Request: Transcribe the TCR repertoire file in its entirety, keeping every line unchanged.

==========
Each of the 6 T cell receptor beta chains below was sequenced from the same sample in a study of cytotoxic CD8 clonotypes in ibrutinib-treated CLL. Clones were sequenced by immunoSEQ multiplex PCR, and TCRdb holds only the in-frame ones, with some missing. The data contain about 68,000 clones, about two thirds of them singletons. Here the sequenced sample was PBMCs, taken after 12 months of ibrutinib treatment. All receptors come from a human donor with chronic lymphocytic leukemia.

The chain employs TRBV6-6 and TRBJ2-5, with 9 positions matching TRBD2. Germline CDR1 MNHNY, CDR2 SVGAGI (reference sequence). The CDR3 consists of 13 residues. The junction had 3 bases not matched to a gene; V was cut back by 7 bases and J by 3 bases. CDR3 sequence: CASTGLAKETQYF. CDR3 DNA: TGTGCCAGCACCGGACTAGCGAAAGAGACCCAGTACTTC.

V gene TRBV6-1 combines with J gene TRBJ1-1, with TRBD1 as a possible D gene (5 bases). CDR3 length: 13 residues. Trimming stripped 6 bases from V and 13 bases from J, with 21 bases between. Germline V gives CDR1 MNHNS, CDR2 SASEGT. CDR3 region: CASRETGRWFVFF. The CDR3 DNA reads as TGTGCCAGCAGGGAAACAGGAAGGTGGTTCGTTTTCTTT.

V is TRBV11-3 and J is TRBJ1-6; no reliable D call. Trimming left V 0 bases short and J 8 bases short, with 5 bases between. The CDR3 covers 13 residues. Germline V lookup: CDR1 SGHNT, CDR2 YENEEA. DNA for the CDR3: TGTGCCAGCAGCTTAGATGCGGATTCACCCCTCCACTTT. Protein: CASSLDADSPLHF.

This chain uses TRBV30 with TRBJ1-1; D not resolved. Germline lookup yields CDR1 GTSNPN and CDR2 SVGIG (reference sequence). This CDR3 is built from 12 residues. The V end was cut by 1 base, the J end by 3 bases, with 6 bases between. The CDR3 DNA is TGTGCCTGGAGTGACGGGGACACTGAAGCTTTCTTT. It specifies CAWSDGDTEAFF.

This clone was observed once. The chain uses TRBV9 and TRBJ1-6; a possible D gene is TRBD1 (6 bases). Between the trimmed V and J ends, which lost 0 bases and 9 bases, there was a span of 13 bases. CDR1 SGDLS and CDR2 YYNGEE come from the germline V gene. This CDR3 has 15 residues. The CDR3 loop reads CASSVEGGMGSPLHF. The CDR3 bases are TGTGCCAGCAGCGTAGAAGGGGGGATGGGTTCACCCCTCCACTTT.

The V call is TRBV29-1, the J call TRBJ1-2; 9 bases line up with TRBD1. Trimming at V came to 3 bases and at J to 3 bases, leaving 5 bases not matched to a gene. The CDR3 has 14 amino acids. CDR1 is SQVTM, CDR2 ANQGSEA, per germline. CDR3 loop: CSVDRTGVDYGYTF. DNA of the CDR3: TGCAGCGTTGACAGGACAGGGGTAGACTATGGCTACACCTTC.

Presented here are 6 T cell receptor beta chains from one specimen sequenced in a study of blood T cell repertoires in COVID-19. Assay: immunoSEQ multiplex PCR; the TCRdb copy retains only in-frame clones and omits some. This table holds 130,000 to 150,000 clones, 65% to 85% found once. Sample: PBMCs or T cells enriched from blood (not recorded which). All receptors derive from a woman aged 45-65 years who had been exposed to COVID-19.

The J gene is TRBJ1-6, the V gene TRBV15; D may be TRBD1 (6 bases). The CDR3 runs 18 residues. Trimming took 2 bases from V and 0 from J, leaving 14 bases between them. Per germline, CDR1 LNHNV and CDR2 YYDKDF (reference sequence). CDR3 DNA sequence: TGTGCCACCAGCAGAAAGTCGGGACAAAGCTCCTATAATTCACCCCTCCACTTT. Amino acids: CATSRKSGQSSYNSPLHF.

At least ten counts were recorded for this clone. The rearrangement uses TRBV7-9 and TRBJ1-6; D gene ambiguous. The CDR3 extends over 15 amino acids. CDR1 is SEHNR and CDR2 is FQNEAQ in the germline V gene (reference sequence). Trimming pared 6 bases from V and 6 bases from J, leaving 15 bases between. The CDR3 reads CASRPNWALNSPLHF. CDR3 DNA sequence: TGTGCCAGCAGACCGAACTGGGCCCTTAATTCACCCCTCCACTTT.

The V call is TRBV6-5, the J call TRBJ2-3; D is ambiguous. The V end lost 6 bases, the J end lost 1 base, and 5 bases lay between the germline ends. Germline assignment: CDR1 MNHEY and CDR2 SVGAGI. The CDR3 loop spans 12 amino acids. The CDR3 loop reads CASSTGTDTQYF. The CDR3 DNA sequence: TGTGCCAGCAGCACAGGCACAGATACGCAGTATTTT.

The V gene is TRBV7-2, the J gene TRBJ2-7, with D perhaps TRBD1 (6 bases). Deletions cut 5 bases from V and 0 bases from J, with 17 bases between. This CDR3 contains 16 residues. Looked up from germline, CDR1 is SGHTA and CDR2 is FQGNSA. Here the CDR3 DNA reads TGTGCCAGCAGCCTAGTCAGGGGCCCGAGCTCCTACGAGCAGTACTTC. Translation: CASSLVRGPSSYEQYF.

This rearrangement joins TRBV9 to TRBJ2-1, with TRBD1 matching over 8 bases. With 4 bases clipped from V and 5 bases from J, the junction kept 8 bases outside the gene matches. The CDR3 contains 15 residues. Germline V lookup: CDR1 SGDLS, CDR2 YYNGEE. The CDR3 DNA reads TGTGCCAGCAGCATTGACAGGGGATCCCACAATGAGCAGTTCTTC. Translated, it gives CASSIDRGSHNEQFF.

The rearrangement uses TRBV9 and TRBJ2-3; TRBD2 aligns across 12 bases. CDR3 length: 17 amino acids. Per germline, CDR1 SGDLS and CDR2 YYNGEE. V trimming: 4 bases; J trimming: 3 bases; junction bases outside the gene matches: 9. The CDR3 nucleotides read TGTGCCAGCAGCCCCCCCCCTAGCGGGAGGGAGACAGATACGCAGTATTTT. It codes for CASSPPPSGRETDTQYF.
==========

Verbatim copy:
Each of the 6 T cell receptor beta chains below was sequenced from the same sample in a study of cytotoxic CD8 clonotypes in ibrutinib-treated CLL. Clones were sequenced by immunoSEQ multiplex PCR, and TCRdb holds only the in-frame ones, with some missing. The data contain about 68,000 clones, about two thirds of them singletons. Here the sequenced sample was PBMCs, taken after 12 months of ibrutinib treatment. All receptors come from a human donor with chronic lymphocytic leukemia.

The chain employs TRBV6-6 and TRBJ2-5, with 9 positions matching TRBD2. Germline CDR1 MNHNY, CDR2 SVGAGI (reference sequence). The CDR3 consists of 13 residues. The junction had 3 bases not matched to a gene; V was cut back by 7 bases and J by 3 bases. CDR3 sequence: CASTGLAKETQYF. CDR3 DNA: TGTGCCAGCACCGGACTAGCGAAAGAGACCCAGTACTTC.

V gene TRBV6-1 combines with J gene TRBJ1-1, with TRBD1 as a possible D gene (5 bases). CDR3 length: 13 residues. Trimming stripped 6 bases from V and 13 bases from J, with 21 bases between. Germline V gives CDR1 MNHNS, CDR2 SASEGT. CDR3 region: CASRETGRWFVFF. The CDR3 DNA reads as TGTGCCAGCAGGGAAACAGGAAGGTGGTTCGTTTTCTTT.

V is TRBV11-3 and J is TRBJ1-6; no reliable D call. Trimming left V 0 bases short and J 8 bases short, with 5 bases between. The CDR3 covers 13 residues. Germline V lookup: CDR1 SGHNT, CDR2 YENEEA. DNA for the CDR3: TGTGCCAGCAGCTTAGATGCGGATTCACCCCTCCACTTT. Protein: CASSLDADSPLHF.

This chain uses TRBV30 with TRBJ1-1; D not resolved. Germline lookup yields CDR1 GTSNPN and CDR2 SVGIG (reference sequence). This CDR3 is built from 12 residues. The V end was cut by 1 base, the J end by 3 bases, with 6 bases between. The CDR3 DNA is TGTGCCTGGAGTGACGGGGACACTGAAGCTTTCTTT. It specifies CAWSDGDTEAFF.

This clone was observed once. The chain uses TRBV9 and TRBJ1-6; a possible D gene is TRBD1 (6 bases). Between the trimmed V and J ends, which lost 0 bases and 9 bases, there was a span of 13 bases. CDR1 SGDLS and CDR2 YYNGEE come from the germline V gene. This CDR3 has 15 residues. The CDR3 loop reads CASSVEGGMGSPLHF. The CDR3 bases are TGTGCCAGCAGCGTAGAAGGGGGGATGGGTTCACCCCTCCACTTT.

The V call is TRBV29-1, the J call TRBJ1-2; 9 bases line up with TRBD1. Trimming at V came to 3 bases and at J to 3 bases, leaving 5 bases not matched to a gene. The CDR3 has 14 amino acids. CDR1 is SQVTM, CDR2 ANQGSEA, per germline. CDR3 loop: CSVDRTGVDYGYTF. DNA of the CDR3: TGCAGCGTTGACAGGACAGGGGTAGACTATGGCTACACCTTC.

Presented here are 6 T cell receptor beta chains from one specimen sequenced in a study of blood T cell repertoires in COVID-19. Assay: immunoSEQ multiplex PCR; the TCRdb copy retains only in-frame clones and omits some. This table holds 130,000 to 150,000 clones, 65% to 85% found once. Sample: PBMCs or T cells enriched from blood (not recorded which). All receptors derive from a woman aged 45-65 years who had been exposed to COVID-19.

The J gene is TRBJ1-6, the V gene TRBV15; D may be TRBD1 (6 bases). The CDR3 runs 18 residues. Trimming took 2 bases from V and 0 from J, leaving 14 bases between them. Per germline, CDR1 LNHNV and CDR2 YYDKDF (reference sequence). CDR3 DNA sequence: TGTGCCACCAGCAGAAAGTCGGGACAAAGCTCCTATAATTCACCCCTCCACTTT. Amino acids: CATSRKSGQSSYNSPLHF.

At least ten counts were recorded for this clone. The rearrangement uses TRBV7-9 and TRBJ1-6; D gene ambiguous. The CDR3 extends over 15 amino acids. CDR1 is SEHNR and CDR2 is FQNEAQ in the germline V gene (reference sequence). Trimming pared 6 bases from V and 6 bases from J, leaving 15 bases between. The CDR3 reads CASRPNWALNSPLHF. CDR3 DNA sequence: TGTGCCAGCAGACCGAACTGGGCCCTTAATTCACCCCTCCACTTT.

The V call is TRBV6-5, the J call TRBJ2-3; D is ambiguous. The V end lost 6 bases, the J end lost 1 base, and 5 bases lay between the germline ends. Germline assignment: CDR1 MNHEY and CDR2 SVGAGI. The CDR3 loop spans 12 amino acids. The CDR3 loop reads CASSTGTDTQYF. The CDR3 DNA sequence: TGTGCCAGCAGCACAGGCACAGATACGCAGTATTTT.

The V gene is TRBV7-2, the J gene TRBJ2-7, with D perhaps TRBD1 (6 bases). Deletions cut 5 bases from V and 0 bases from J, with 17 bases between. This CDR3 contains 16 residues. Looked up from germline, CDR1 is SGHTA and CDR2 is FQGNSA. Here the CDR3 DNA reads TGTGCCAGCAGCCTAGTCAGGGGCCCGAGCTCCTACGAGCAGTACTTC. Translation: CASSLVRGPSSYEQYF.

This rearrangement joins TRBV9 to TRBJ2-1, with TRBD1 matching over 8 bases. With 4 bases clipped from V and 5 bases from J, the junction kept 8 bases outside the gene matches. The CDR3 contains 15 residues. Germline V lookup: CDR1 SGDLS, CDR2 YYNGEE. The CDR3 DNA reads TGTGCCAGCAGCATTGACAGGGGATCCCACAATGAGCAGTTCTTC. Translated, it gives CASSIDRGSHNEQFF.

The rearrangement uses TRBV9 and TRBJ2-3; TRBD2 aligns across 12 bases. CDR3 length: 17 amino acids. Per germline, CDR1 SGDLS and CDR2 YYNGEE. V trimming: 4 bases; J trimming: 3 bases; junction bases outside the gene matches: 9. The CDR3 nucleotides read TGTGCCAGCAGCCCCCCCCCTAGCGGGAGGGAGACAGATACGCAGTATTTT. It codes for CASSPPPSGRETDTQYF.